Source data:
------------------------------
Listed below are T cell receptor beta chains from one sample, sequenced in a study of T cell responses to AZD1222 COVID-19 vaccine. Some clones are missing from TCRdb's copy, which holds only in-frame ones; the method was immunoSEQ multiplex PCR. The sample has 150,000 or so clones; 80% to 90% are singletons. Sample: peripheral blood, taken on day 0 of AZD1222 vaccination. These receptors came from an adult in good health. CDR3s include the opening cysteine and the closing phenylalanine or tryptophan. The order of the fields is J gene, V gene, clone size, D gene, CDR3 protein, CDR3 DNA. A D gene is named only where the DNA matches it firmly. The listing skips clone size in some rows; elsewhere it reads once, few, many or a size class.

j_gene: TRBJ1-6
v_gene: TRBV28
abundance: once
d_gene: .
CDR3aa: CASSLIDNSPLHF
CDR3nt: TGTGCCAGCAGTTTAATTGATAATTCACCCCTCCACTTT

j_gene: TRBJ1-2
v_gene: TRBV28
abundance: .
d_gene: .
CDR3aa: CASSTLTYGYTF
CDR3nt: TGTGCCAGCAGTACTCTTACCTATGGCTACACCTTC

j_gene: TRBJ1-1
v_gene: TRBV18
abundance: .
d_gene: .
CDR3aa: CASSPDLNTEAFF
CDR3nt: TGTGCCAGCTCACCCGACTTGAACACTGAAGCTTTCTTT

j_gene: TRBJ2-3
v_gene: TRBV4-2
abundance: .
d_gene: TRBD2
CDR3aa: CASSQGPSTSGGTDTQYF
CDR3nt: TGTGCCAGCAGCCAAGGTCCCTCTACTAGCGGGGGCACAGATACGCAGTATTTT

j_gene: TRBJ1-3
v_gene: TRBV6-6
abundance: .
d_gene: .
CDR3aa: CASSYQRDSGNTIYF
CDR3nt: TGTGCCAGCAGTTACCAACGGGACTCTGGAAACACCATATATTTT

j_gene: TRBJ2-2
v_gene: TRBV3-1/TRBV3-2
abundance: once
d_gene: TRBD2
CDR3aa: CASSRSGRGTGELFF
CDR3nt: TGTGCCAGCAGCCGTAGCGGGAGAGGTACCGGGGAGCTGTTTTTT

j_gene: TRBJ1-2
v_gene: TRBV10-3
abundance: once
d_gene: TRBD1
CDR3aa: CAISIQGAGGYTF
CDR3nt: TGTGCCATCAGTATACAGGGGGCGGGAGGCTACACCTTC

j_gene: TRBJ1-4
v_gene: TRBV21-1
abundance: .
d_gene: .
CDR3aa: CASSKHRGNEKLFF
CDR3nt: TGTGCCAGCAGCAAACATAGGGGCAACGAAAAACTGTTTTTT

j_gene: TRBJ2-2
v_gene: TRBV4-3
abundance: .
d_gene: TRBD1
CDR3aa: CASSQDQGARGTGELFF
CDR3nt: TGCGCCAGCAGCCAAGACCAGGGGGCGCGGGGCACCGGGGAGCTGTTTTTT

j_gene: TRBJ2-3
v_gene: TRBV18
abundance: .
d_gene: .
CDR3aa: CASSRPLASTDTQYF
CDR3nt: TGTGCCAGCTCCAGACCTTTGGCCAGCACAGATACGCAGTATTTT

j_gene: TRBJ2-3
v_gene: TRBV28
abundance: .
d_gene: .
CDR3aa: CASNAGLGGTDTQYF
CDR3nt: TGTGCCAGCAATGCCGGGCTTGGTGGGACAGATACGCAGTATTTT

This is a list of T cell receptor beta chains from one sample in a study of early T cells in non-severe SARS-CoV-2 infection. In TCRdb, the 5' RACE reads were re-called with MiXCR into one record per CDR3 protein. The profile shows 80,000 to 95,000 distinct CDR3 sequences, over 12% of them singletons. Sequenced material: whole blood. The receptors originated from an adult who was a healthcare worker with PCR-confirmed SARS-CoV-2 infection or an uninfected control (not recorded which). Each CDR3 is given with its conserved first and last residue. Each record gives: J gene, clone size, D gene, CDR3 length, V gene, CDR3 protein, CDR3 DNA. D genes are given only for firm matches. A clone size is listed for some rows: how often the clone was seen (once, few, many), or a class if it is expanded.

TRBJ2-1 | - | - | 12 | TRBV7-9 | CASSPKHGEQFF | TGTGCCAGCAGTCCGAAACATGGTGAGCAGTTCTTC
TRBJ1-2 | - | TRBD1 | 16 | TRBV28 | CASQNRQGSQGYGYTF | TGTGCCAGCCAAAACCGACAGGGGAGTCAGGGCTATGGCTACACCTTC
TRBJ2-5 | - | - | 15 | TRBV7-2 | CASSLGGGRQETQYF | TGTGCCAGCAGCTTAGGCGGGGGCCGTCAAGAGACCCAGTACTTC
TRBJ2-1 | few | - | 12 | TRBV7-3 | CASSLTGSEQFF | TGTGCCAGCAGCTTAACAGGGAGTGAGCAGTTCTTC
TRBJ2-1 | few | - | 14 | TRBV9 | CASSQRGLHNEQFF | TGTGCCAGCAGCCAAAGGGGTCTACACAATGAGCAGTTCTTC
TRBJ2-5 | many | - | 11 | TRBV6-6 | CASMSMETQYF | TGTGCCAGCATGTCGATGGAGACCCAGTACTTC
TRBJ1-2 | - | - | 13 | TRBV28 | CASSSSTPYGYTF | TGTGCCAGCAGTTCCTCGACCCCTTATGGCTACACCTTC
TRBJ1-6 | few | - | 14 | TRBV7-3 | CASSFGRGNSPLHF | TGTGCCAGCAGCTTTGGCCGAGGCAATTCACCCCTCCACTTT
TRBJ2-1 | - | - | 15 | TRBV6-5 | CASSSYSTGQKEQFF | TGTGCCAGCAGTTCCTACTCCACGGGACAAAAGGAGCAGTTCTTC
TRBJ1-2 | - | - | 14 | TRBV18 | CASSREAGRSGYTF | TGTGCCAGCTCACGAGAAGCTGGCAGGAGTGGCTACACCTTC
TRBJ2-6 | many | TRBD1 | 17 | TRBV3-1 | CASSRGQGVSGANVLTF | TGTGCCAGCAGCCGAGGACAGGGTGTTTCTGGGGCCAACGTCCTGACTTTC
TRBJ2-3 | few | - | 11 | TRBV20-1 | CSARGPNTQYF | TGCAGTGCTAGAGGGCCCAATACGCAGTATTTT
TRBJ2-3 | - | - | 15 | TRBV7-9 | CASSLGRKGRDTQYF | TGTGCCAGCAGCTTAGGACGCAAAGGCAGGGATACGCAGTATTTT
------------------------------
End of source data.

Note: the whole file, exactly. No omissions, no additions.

Listed below are T cell receptor beta chains from one sample, sequenced in a study of T cell responses to AZD1222 COVID-19 vaccine. Some clones are missing from TCRdb's copy, which holds only in-frame ones; the method was immunoSEQ multiplex PCR. The sample has 150,000 or so clones; 80% to 90% are singletons. Sample: peripheral blood, taken on day 0 of AZD1222 vaccination. These receptors came from an adult in good health. CDR3s include the opening cysteine and the closing phenylalanine or tryptophan. The order of the fields is J gene, V gene, clone size, D gene, CDR3 protein, CDR3 DNA. A D gene is named only where the DNA matches it firmly. The listing skips clone size in some rows; elsewhere it reads once, few, many or a size class.

j_gene: TRBJ1-6
v_gene: TRBV28
abundance: once
d_gene: .
CDR3aa: CASSLIDNSPLHF
CDR3nt: TGTGCCAGCAGTTTAATTGATAATTCACCCCTCCACTTT

j_gene: TRBJ1-2
v_gene: TRBV28
abundance: .
d_gene: .
CDR3aa: CASSTLTYGYTF
CDR3nt: TGTGCCAGCAGTACTCTTACCTATGGCTACACCTTC

j_gene: TRBJ1-1
v_gene: TRBV18
abundance: .
d_gene: .
CDR3aa: CASSPDLNTEAFF
CDR3nt: TGTGCCAGCTCACCCGACTTGAACACTGAAGCTTTCTTT

j_gene: TRBJ2-3
v_gene: TRBV4-2
abundance: .
d_gene: TRBD2
CDR3aa: CASSQGPSTSGGTDTQYF
CDR3nt: TGTGCCAGCAGCCAAGGTCCCTCTACTAGCGGGGGCACAGATACGCAGTATTTT

j_gene: TRBJ1-3
v_gene: TRBV6-6
abundance: .
d_gene: .
CDR3aa: CASSYQRDSGNTIYF
CDR3nt: TGTGCCAGCAGTTACCAACGGGACTCTGGAAACACCATATATTTT

j_gene: TRBJ2-2
v_gene: TRBV3-1/TRBV3-2
abundance: once
d_gene: TRBD2
CDR3aa: CASSRSGRGTGELFF
CDR3nt: TGTGCCAGCAGCCGTAGCGGGAGAGGTACCGGGGAGCTGTTTTTT

j_gene: TRBJ1-2
v_gene: TRBV10-3
abundance: once
d_gene: TRBD1
CDR3aa: CAISIQGAGGYTF
CDR3nt: TGTGCCATCAGTATACAGGGGGCGGGAGGCTACACCTTC

j_gene: TRBJ1-4
v_gene: TRBV21-1
abundance: .
d_gene: .
CDR3aa: CASSKHRGNEKLFF
CDR3nt: TGTGCCAGCAGCAAACATAGGGGCAACGAAAAACTGTTTTTT

j_gene: TRBJ2-2
v_gene: TRBV4-3
abundance: .
d_gene: TRBD1
CDR3aa: CASSQDQGARGTGELFF
CDR3nt: TGCGCCAGCAGCCAAGACCAGGGGGCGCGGGGCACCGGGGAGCTGTTTTTT

j_gene: TRBJ2-3
v_gene: TRBV18
abundance: .
d_gene: .
CDR3aa: CASSRPLASTDTQYF
CDR3nt: TGTGCCAGCTCCAGACCTTTGGCCAGCACAGATACGCAGTATTTT

j_gene: TRBJ2-3
v_gene: TRBV28
abundance: .
d_gene: .
CDR3aa: CASNAGLGGTDTQYF
CDR3nt: TGTGCCAGCAATGCCGGGCTTGGTGGGACAGATACGCAGTATTTT

This is a list of T cell receptor beta chains from one sample in a study of early T cells in non-severe SARS-CoV-2 infection. In TCRdb, the 5' RACE reads were re-called with MiXCR into one record per CDR3 protein. The profile shows 80,000 to 95,000 distinct CDR3 sequences, over 12% of them singletons. Sequenced material: whole blood. The receptors originated from an adult who was a healthcare worker with PCR-confirmed SARS-CoV-2 infection or an uninfected control (not recorded which). Each CDR3 is given with its conserved first and last residue. Each record gives: J gene, clone size, D gene, CDR3 length, V gene, CDR3 protein, CDR3 DNA. D genes are given only for firm matches. A clone size is listed for some rows: how often the clone was seen (once, few, many), or a class if it is expanded.

TRBJ2-1 | - | - | 12 | TRBV7-9 | CASSPKHGEQFF | TGTGCCAGCAGTCCGAAACATGGTGAGCAGTTCTTC
TRBJ1-2 | - | TRBD1 | 16 | TRBV28 | CASQNRQGSQGYGYTF | TGTGCCAGCCAAAACCGACAGGGGAGTCAGGGCTATGGCTACACCTTC
TRBJ2-5 | - | - | 15 | TRBV7-2 | CASSLGGGRQETQYF | TGTGCCAGCAGCTTAGGCGGGGGCCGTCAAGAGACCCAGTACTTC
TRBJ2-1 | few | - | 12 | TRBV7-3 | CASSLTGSEQFF | TGTGCCAGCAGCTTAACAGGGAGTGAGCAGTTCTTC
TRBJ2-1 | few | - | 14 | TRBV9 | CASSQRGLHNEQFF | TGTGCCAGCAGCCAAAGGGGTCTACACAATGAGCAGTTCTTC
TRBJ2-5 | many | - | 11 | TRBV6-6 | CASMSMETQYF | TGTGCCAGCATGTCGATGGAGACCCAGTACTTC
TRBJ1-2 | - | - | 13 | TRBV28 | CASSSSTPYGYTF | TGTGCCAGCAGTTCCTCGACCCCTTATGGCTACACCTTC
TRBJ1-6 | few | - | 14 | TRBV7-3 | CASSFGRGNSPLHF | TGTGCCAGCAGCTTTGGCCGAGGCAATTCACCCCTCCACTTT
TRBJ2-1 | - | - | 15 | TRBV6-5 | CASSSYSTGQKEQFF | TGTGCCAGCAGTTCCTACTCCACGGGACAAAAGGAGCAGTTCTTC
TRBJ1-2 | - | - | 14 | TRBV18 | CASSREAGRSGYTF | TGTGCCAGCTCACGAGAAGCTGGCAGGAGTGGCTACACCTTC
TRBJ2-6 | many | TRBD1 | 17 | TRBV3-1 | CASSRGQGVSGANVLTF | TGTGCCAGCAGCCGAGGACAGGGTGTTTCTGGGGCCAACGTCCTGACTTTC
TRBJ2-3 | few | - | 11 | TRBV20-1 | CSARGPNTQYF | TGCAGTGCTAGAGGGCCCAATACGCAGTATTTT
TRBJ2-3 | - | - | 15 | TRBV7-9 | CASSLGRKGRDTQYF | TGTGCCAGCAGCTTAGGACGCAAAGGCAGGGATACGCAGTATTTT